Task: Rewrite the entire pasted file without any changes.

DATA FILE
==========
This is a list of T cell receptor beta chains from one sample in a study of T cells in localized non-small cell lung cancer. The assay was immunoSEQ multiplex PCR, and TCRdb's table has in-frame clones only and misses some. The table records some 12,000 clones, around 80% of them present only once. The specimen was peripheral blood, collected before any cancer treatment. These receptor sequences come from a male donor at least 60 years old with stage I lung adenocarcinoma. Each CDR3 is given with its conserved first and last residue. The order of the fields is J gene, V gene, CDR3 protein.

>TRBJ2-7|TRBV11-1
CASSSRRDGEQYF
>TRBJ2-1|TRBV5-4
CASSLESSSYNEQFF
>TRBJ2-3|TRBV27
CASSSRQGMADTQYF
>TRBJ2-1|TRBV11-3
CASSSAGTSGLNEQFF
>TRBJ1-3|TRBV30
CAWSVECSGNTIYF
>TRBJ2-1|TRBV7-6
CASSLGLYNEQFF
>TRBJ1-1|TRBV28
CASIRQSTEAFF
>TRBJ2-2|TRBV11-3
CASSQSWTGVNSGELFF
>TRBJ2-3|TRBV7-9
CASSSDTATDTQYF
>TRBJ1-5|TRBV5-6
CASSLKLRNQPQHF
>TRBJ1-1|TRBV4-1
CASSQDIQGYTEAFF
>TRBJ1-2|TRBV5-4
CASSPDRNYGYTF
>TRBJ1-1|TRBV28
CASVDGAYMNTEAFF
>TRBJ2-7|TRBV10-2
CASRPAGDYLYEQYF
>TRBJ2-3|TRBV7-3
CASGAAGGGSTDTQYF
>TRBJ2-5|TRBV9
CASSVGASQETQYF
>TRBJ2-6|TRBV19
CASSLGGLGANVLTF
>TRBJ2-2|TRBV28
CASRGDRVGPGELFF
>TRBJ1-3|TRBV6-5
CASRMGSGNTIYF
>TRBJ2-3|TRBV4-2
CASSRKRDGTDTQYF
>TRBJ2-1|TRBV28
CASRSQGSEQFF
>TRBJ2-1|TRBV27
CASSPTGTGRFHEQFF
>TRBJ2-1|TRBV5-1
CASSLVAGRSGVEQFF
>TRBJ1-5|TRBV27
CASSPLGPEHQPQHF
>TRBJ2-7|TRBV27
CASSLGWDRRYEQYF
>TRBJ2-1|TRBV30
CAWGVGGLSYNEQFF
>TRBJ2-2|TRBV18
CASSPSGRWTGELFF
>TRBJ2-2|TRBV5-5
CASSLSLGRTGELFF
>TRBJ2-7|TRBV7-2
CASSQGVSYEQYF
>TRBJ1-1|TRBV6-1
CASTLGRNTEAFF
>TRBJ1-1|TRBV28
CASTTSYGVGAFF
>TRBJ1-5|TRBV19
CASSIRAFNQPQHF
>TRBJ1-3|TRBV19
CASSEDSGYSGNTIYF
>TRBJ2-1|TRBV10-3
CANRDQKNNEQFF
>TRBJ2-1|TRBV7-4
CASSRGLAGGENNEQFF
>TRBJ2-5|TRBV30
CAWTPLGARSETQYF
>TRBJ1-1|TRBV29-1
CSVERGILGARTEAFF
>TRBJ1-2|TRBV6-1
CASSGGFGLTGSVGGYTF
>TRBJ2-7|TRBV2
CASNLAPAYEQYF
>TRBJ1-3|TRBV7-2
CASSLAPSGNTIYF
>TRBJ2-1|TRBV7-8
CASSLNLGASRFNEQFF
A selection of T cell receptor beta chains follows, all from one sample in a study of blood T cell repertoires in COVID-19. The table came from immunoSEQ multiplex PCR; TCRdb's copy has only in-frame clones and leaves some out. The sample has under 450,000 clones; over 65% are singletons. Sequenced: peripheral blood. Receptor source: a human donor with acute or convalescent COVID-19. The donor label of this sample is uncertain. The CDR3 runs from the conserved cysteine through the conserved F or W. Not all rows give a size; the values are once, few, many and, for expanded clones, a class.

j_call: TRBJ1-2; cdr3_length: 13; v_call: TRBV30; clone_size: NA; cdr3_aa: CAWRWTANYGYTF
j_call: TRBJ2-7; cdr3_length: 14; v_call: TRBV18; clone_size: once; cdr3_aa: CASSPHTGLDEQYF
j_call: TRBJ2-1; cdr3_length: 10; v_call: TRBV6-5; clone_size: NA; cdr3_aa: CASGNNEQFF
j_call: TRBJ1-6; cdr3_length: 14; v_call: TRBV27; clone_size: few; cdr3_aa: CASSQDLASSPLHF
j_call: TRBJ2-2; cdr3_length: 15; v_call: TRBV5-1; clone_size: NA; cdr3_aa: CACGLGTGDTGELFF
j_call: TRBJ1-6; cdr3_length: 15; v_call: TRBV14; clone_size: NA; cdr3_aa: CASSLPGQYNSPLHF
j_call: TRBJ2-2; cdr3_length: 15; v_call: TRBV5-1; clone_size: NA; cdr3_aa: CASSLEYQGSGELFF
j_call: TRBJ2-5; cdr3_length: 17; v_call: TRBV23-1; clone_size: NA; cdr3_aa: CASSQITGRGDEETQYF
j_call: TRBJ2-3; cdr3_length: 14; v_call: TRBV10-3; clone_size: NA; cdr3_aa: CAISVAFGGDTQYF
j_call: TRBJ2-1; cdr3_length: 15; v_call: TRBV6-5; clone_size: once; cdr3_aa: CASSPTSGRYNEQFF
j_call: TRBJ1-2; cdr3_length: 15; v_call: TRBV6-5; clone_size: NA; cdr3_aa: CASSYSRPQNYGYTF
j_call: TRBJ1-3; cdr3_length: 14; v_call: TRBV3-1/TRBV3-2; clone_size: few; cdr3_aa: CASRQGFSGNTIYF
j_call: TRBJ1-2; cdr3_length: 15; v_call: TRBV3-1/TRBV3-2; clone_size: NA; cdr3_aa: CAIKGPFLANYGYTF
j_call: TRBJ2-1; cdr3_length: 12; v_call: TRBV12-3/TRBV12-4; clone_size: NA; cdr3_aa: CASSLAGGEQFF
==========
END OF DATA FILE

This is a list of T cell receptor beta chains from one sample in a study of T cells in localized non-small cell lung cancer. The assay was immunoSEQ multiplex PCR, and TCRdb's table has in-frame clones only and misses some. The table records some 12,000 clones, around 80% of them present only once. The specimen was peripheral blood, collected before any cancer treatment. These receptor sequences come from a male donor at least 60 years old with stage I lung adenocarcinoma. Each CDR3 is given with its conserved first and last residue. The order of the fields is J gene, V gene, CDR3 protein.

>TRBJ2-7|TRBV11-1
CASSSRRDGEQYF
>TRBJ2-1|TRBV5-4
CASSLESSSYNEQFF
>TRBJ2-3|TRBV27
CASSSRQGMADTQYF
>TRBJ2-1|TRBV11-3
CASSSAGTSGLNEQFF
>TRBJ1-3|TRBV30
CAWSVECSGNTIYF
>TRBJ2-1|TRBV7-6
CASSLGLYNEQFF
>TRBJ1-1|TRBV28
CASIRQSTEAFF
>TRBJ2-2|TRBV11-3
CASSQSWTGVNSGELFF
>TRBJ2-3|TRBV7-9
CASSSDTATDTQYF
>TRBJ1-5|TRBV5-6
CASSLKLRNQPQHF
>TRBJ1-1|TRBV4-1
CASSQDIQGYTEAFF
>TRBJ1-2|TRBV5-4
CASSPDRNYGYTF
>TRBJ1-1|TRBV28
CASVDGAYMNTEAFF
>TRBJ2-7|TRBV10-2
CASRPAGDYLYEQYF
>TRBJ2-3|TRBV7-3
CASGAAGGGSTDTQYF
>TRBJ2-5|TRBV9
CASSVGASQETQYF
>TRBJ2-6|TRBV19
CASSLGGLGANVLTF
>TRBJ2-2|TRBV28
CASRGDRVGPGELFF
>TRBJ1-3|TRBV6-5
CASRMGSGNTIYF
>TRBJ2-3|TRBV4-2
CASSRKRDGTDTQYF
>TRBJ2-1|TRBV28
CASRSQGSEQFF
>TRBJ2-1|TRBV27
CASSPTGTGRFHEQFF
>TRBJ2-1|TRBV5-1
CASSLVAGRSGVEQFF
>TRBJ1-5|TRBV27
CASSPLGPEHQPQHF
>TRBJ2-7|TRBV27
CASSLGWDRRYEQYF
>TRBJ2-1|TRBV30
CAWGVGGLSYNEQFF
>TRBJ2-2|TRBV18
CASSPSGRWTGELFF
>TRBJ2-2|TRBV5-5
CASSLSLGRTGELFF
>TRBJ2-7|TRBV7-2
CASSQGVSYEQYF
>TRBJ1-1|TRBV6-1
CASTLGRNTEAFF
>TRBJ1-1|TRBV28
CASTTSYGVGAFF
>TRBJ1-5|TRBV19
CASSIRAFNQPQHF
>TRBJ1-3|TRBV19
CASSEDSGYSGNTIYF
>TRBJ2-1|TRBV10-3
CANRDQKNNEQFF
>TRBJ2-1|TRBV7-4
CASSRGLAGGENNEQFF
>TRBJ2-5|TRBV30
CAWTPLGARSETQYF
>TRBJ1-1|TRBV29-1
CSVERGILGARTEAFF
>TRBJ1-2|TRBV6-1
CASSGGFGLTGSVGGYTF
>TRBJ2-7|TRBV2
CASNLAPAYEQYF
>TRBJ1-3|TRBV7-2
CASSLAPSGNTIYF
>TRBJ2-1|TRBV7-8
CASSLNLGASRFNEQFF
A selection of T cell receptor beta chains follows, all from one sample in a study of blood T cell repertoires in COVID-19. The table came from immunoSEQ multiplex PCR; TCRdb's copy has only in-frame clones and leaves some out. The sample has under 450,000 clones; over 65% are singletons. Sequenced: peripheral blood. Receptor source: a human donor with acute or convalescent COVID-19. The donor label of this sample is uncertain. The CDR3 runs from the conserved cysteine through the conserved F or W. Not all rows give a size; the values are once, few, many and, for expanded clones, a class.

j_call: TRBJ1-2; cdr3_length: 13; v_call: TRBV30; clone_size: NA; cdr3_aa: CAWRWTANYGYTF
j_call: TRBJ2-7; cdr3_length: 14; v_call: TRBV18; clone_size: once; cdr3_aa: CASSPHTGLDEQYF
j_call: TRBJ2-1; cdr3_length: 10; v_call: TRBV6-5; clone_size: NA; cdr3_aa: CASGNNEQFF
j_call: TRBJ1-6; cdr3_length: 14; v_call: TRBV27; clone_size: few; cdr3_aa: CASSQDLASSPLHF
j_call: TRBJ2-2; cdr3_length: 15; v_call: TRBV5-1; clone_size: NA; cdr3_aa: CACGLGTGDTGELFF
j_call: TRBJ1-6; cdr3_length: 15; v_call: TRBV14; clone_size: NA; cdr3_aa: CASSLPGQYNSPLHF
j_call: TRBJ2-2; cdr3_length: 15; v_call: TRBV5-1; clone_size: NA; cdr3_aa: CASSLEYQGSGELFF
j_call: TRBJ2-5; cdr3_length: 17; v_call: TRBV23-1; clone_size: NA; cdr3_aa: CASSQITGRGDEETQYF
j_call: TRBJ2-3; cdr3_length: 14; v_call: TRBV10-3; clone_size: NA; cdr3_aa: CAISVAFGGDTQYF
j_call: TRBJ2-1; cdr3_length: 15; v_call: TRBV6-5; clone_size: once; cdr3_aa: CASSPTSGRYNEQFF
j_call: TRBJ1-2; cdr3_length: 15; v_call: TRBV6-5; clone_size: NA; cdr3_aa: CASSYSRPQNYGYTF
j_call: TRBJ1-3; cdr3_length: 14; v_call: TRBV3-1/TRBV3-2; clone_size: few; cdr3_aa: CASRQGFSGNTIYF
j_call: TRBJ1-2; cdr3_length: 15; v_call: TRBV3-1/TRBV3-2; clone_size: NA; cdr3_aa: CAIKGPFLANYGYTF
j_call: TRBJ2-1; cdr3_length: 12; v_call: TRBV12-3/TRBV12-4; clone_size: NA; cdr3_aa: CASSLAGGEQFF